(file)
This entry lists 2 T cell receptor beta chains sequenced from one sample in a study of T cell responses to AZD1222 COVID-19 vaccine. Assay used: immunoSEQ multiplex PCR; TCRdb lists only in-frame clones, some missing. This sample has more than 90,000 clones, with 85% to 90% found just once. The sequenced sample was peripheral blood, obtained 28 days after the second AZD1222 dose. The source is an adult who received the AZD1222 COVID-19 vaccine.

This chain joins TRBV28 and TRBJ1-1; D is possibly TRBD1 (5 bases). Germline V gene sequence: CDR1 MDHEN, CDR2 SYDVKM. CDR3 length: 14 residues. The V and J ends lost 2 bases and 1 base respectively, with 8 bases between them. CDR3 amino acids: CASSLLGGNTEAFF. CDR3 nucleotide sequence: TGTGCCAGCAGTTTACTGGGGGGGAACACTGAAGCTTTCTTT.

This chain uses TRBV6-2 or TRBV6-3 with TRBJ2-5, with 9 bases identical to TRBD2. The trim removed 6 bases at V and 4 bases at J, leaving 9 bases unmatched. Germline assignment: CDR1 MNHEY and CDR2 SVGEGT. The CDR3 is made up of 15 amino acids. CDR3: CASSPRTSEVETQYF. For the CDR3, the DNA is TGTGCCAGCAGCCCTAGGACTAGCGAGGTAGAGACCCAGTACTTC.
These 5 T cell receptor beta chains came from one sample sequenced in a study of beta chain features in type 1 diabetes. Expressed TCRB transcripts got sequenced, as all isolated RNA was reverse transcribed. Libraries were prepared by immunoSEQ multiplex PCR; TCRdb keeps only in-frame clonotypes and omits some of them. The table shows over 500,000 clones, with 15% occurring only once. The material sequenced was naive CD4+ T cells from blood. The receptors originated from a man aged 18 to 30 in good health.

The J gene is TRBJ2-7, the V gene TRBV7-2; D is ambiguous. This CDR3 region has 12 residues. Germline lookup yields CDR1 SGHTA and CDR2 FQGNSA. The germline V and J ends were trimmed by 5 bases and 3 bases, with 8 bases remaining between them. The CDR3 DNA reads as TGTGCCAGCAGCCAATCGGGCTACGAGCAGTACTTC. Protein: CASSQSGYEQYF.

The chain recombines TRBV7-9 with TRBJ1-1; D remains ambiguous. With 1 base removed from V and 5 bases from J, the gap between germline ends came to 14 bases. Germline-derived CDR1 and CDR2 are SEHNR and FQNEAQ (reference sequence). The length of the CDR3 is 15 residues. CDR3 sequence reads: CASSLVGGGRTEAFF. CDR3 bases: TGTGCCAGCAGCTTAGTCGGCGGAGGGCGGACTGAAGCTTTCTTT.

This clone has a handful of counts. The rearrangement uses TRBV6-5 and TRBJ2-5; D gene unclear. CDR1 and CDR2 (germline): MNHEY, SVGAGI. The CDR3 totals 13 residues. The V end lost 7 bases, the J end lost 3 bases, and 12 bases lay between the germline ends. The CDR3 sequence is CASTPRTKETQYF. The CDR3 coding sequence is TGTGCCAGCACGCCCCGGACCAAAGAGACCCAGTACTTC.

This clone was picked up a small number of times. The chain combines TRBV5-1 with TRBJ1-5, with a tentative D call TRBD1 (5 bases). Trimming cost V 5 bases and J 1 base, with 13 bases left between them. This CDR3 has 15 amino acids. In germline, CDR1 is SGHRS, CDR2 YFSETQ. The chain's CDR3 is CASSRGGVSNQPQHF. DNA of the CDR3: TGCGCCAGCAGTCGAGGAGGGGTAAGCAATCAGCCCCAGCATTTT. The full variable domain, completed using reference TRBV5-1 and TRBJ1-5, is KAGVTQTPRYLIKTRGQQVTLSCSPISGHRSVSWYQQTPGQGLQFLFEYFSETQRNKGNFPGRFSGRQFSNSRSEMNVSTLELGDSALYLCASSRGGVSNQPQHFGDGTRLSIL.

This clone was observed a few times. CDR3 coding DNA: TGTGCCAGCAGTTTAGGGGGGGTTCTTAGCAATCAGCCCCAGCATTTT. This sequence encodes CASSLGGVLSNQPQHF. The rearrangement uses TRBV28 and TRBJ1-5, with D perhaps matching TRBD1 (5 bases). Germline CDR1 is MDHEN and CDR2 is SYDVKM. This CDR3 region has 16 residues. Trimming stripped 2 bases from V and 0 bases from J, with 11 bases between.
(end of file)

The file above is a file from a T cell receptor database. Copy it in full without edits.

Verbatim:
This entry lists 2 T cell receptor beta chains sequenced from one sample in a study of T cell responses to AZD1222 COVID-19 vaccine. Assay used: immunoSEQ multiplex PCR; TCRdb lists only in-frame clones, some missing. This sample has more than 90,000 clones, with 85% to 90% found just once. The sequenced sample was peripheral blood, obtained 28 days after the second AZD1222 dose. The source is an adult who received the AZD1222 COVID-19 vaccine.

This chain joins TRBV28 and TRBJ1-1; D is possibly TRBD1 (5 bases). Germline V gene sequence: CDR1 MDHEN, CDR2 SYDVKM. CDR3 length: 14 residues. The V and J ends lost 2 bases and 1 base respectively, with 8 bases between them. CDR3 amino acids: CASSLLGGNTEAFF. CDR3 nucleotide sequence: TGTGCCAGCAGTTTACTGGGGGGGAACACTGAAGCTTTCTTT.

This chain uses TRBV6-2 or TRBV6-3 with TRBJ2-5, with 9 bases identical to TRBD2. The trim removed 6 bases at V and 4 bases at J, leaving 9 bases unmatched. Germline assignment: CDR1 MNHEY and CDR2 SVGEGT. The CDR3 is made up of 15 amino acids. CDR3: CASSPRTSEVETQYF. For the CDR3, the DNA is TGTGCCAGCAGCCCTAGGACTAGCGAGGTAGAGACCCAGTACTTC.
These 5 T cell receptor beta chains came from one sample sequenced in a study of beta chain features in type 1 diabetes. Expressed TCRB transcripts got sequenced, as all isolated RNA was reverse transcribed. Libraries were prepared by immunoSEQ multiplex PCR; TCRdb keeps only in-frame clonotypes and omits some of them. The table shows over 500,000 clones, with 15% occurring only once. The material sequenced was naive CD4+ T cells from blood. The receptors originated from a man aged 18 to 30 in good health.

The J gene is TRBJ2-7, the V gene TRBV7-2; D is ambiguous. This CDR3 region has 12 residues. Germline lookup yields CDR1 SGHTA and CDR2 FQGNSA. The germline V and J ends were trimmed by 5 bases and 3 bases, with 8 bases remaining between them. The CDR3 DNA reads as TGTGCCAGCAGCCAATCGGGCTACGAGCAGTACTTC. Protein: CASSQSGYEQYF.

The chain recombines TRBV7-9 with TRBJ1-1; D remains ambiguous. With 1 base removed from V and 5 bases from J, the gap between germline ends came to 14 bases. Germline-derived CDR1 and CDR2 are SEHNR and FQNEAQ (reference sequence). The length of the CDR3 is 15 residues. CDR3 sequence reads: CASSLVGGGRTEAFF. CDR3 bases: TGTGCCAGCAGCTTAGTCGGCGGAGGGCGGACTGAAGCTTTCTTT.

This clone has a handful of counts. The rearrangement uses TRBV6-5 and TRBJ2-5; D gene unclear. CDR1 and CDR2 (germline): MNHEY, SVGAGI. The CDR3 totals 13 residues. The V end lost 7 bases, the J end lost 3 bases, and 12 bases lay between the germline ends. The CDR3 sequence is CASTPRTKETQYF. The CDR3 coding sequence is TGTGCCAGCACGCCCCGGACCAAAGAGACCCAGTACTTC.

This clone was picked up a small number of times. The chain combines TRBV5-1 with TRBJ1-5, with a tentative D call TRBD1 (5 bases). Trimming cost V 5 bases and J 1 base, with 13 bases left between them. This CDR3 has 15 amino acids. In germline, CDR1 is SGHRS, CDR2 YFSETQ. The chain's CDR3 is CASSRGGVSNQPQHF. DNA of the CDR3: TGCGCCAGCAGTCGAGGAGGGGTAAGCAATCAGCCCCAGCATTTT. The full variable domain, completed using reference TRBV5-1 and TRBJ1-5, is KAGVTQTPRYLIKTRGQQVTLSCSPISGHRSVSWYQQTPGQGLQFLFEYFSETQRNKGNFPGRFSGRQFSNSRSEMNVSTLELGDSALYLCASSRGGVSNQPQHFGDGTRLSIL.

This clone was observed a few times. CDR3 coding DNA: TGTGCCAGCAGTTTAGGGGGGGTTCTTAGCAATCAGCCCCAGCATTTT. This sequence encodes CASSLGGVLSNQPQHF. The rearrangement uses TRBV28 and TRBJ1-5, with D perhaps matching TRBD1 (5 bases). Germline CDR1 is MDHEN and CDR2 is SYDVKM. This CDR3 region has 16 residues. Trimming stripped 2 bases from V and 0 bases from J, with 11 bases between.